Study

The influence of environmental factors and management on stands of Phragmites australis. I. Effects of burning, frost and insect damage on shoot density and shoot size

  • Published source details van Der Toorn J. & Mook J.H. (1982) The influence of environmental factors and management on stands of Phragmites australis. I. Effects of burning, frost and insect damage on shoot density and shoot size. Journal of Applied Ecology, 19, 477-499.

Actions

This study is summarised as evidence for the following.

Action Category

Cut/mow herbaceous plants to maintain or restore disturbance: freshwater marshes

Action Link
Marsh and Swamp Conservation

Use prescribed fire to maintain or restore disturbance: freshwater marshes

Action Link
Marsh and Swamp Conservation
  1. Cut/mow herbaceous plants to maintain or restore disturbance: freshwater marshes

    A replicated, paired, controlled study in 1972–1975 in a created reedbed in the Netherlands (van der Toorn & Mook 1982) reported mixed effects of winter mowing on the subsequent density of common reed Phragmites australis. Statistical significance was not assessed. In two of three comparisons (both in 1972), the maximum annual reed density was lower in mown plots (340–450 stems/m2) than in unmown plots (520–730 stems/m2). In the other comparison (in 1974), the maximum annual reed density was higher in a mown plot (470 stems/m2) than in an unmown plot (250 stems/m2). Methods: In 1971, two pairs of plots were established in a young reedbed (sown in 1968). One pair was in a wetter area (flooded spring to autumn). One pair was in a drier area (water table 30–100 cm below surface). Between 1972 and 1975, one plot/pair was mown each winter. The other plots were not mown. All standing reed stems were counted between April and October each year (0.25–0.50 m2 quadrats; 4–6 quadrats/plot/sampling date).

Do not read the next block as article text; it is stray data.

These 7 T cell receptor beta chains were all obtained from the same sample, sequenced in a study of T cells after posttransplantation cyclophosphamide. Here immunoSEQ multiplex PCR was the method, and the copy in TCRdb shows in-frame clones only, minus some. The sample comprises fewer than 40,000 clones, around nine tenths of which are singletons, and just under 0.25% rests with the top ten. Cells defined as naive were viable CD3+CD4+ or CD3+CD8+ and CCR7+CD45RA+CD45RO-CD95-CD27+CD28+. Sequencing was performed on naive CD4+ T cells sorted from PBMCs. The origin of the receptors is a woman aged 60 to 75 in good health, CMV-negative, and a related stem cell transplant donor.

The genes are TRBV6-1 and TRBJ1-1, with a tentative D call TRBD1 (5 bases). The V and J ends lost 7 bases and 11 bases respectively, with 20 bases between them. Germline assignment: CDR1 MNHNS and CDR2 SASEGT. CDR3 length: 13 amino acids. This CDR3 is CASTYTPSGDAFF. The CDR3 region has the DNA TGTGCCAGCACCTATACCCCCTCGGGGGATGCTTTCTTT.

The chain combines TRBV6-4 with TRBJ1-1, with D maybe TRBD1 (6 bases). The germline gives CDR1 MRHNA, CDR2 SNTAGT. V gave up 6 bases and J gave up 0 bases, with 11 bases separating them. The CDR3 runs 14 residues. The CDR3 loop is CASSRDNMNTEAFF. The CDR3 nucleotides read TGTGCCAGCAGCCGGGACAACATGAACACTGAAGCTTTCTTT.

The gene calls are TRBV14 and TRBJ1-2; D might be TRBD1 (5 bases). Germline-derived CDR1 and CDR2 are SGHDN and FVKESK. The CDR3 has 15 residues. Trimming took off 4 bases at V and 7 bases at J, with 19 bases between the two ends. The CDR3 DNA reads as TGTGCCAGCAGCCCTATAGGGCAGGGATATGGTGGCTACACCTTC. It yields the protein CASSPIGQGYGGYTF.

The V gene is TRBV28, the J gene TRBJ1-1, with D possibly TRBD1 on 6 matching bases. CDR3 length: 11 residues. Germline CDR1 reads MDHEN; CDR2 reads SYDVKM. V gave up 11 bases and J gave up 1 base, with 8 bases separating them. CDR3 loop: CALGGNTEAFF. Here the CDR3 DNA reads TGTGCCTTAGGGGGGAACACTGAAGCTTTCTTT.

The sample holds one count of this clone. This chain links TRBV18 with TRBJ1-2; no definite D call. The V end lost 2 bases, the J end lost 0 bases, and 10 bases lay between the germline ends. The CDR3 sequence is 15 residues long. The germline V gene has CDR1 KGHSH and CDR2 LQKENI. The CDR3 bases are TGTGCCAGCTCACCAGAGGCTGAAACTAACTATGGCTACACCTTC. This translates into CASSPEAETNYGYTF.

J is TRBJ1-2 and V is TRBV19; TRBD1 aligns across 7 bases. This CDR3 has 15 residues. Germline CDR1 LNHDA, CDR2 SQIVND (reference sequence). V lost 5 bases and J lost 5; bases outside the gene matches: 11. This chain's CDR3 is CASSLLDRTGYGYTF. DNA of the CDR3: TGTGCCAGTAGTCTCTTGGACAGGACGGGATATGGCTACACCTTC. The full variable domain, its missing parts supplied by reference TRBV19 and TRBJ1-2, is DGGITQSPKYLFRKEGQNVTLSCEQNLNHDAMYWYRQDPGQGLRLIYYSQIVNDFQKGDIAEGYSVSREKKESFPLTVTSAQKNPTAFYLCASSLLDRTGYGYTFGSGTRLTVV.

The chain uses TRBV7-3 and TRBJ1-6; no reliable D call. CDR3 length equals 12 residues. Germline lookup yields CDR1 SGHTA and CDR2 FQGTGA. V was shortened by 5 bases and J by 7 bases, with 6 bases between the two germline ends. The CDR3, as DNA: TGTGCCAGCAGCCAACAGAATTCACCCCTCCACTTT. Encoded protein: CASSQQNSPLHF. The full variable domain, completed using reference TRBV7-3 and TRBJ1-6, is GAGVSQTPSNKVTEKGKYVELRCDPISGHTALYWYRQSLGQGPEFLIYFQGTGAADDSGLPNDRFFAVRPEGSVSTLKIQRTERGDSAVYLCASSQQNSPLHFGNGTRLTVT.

(Summarised by: Nigel Taylor)

  2. Use prescribed fire to maintain or restore disturbance: freshwater marshes

    A replicated, paired, controlled study in 1972–1975 in a created reedbed in the Netherlands (van der Toorn & Mook 1982) reported that the effect of spring burning on the subsequent density of common reed Phragmites australis depended on how wet the plots were. Statistical significance was not assessed. In a wetter area of the reedbed, the maximum annual reed density was typically lower in burned than unburned plots (three of four years, for which burned: 220–440 stems/m2; unburned: 310–920 stems/m2). In a drier area of the reedbed, the maximum annual reed density was typically higher in burned than unburned plots (three of four years, for which burned: 530–630 stems/m2; unburned: 230–270 stems/m2). Methods: In 1971, two pairs of plots were established in a young reedbed (sown in 1968). One pair was in a wetter area (flooded spring to autumn). One pair was in a drier area (water table 30–100 cm below surface). Between 1972 and 1975, one plot/pair was burned each spring (as early as possible). The other plots were not burned. All standing reed stems were counted between April and October each year (0.25–0.50 m2 quadrats; 4–6 quadrats/plot/sampling date). This study used the same experimental set-up as (1).

    (Summarised by: Nigel Taylor)

Output references
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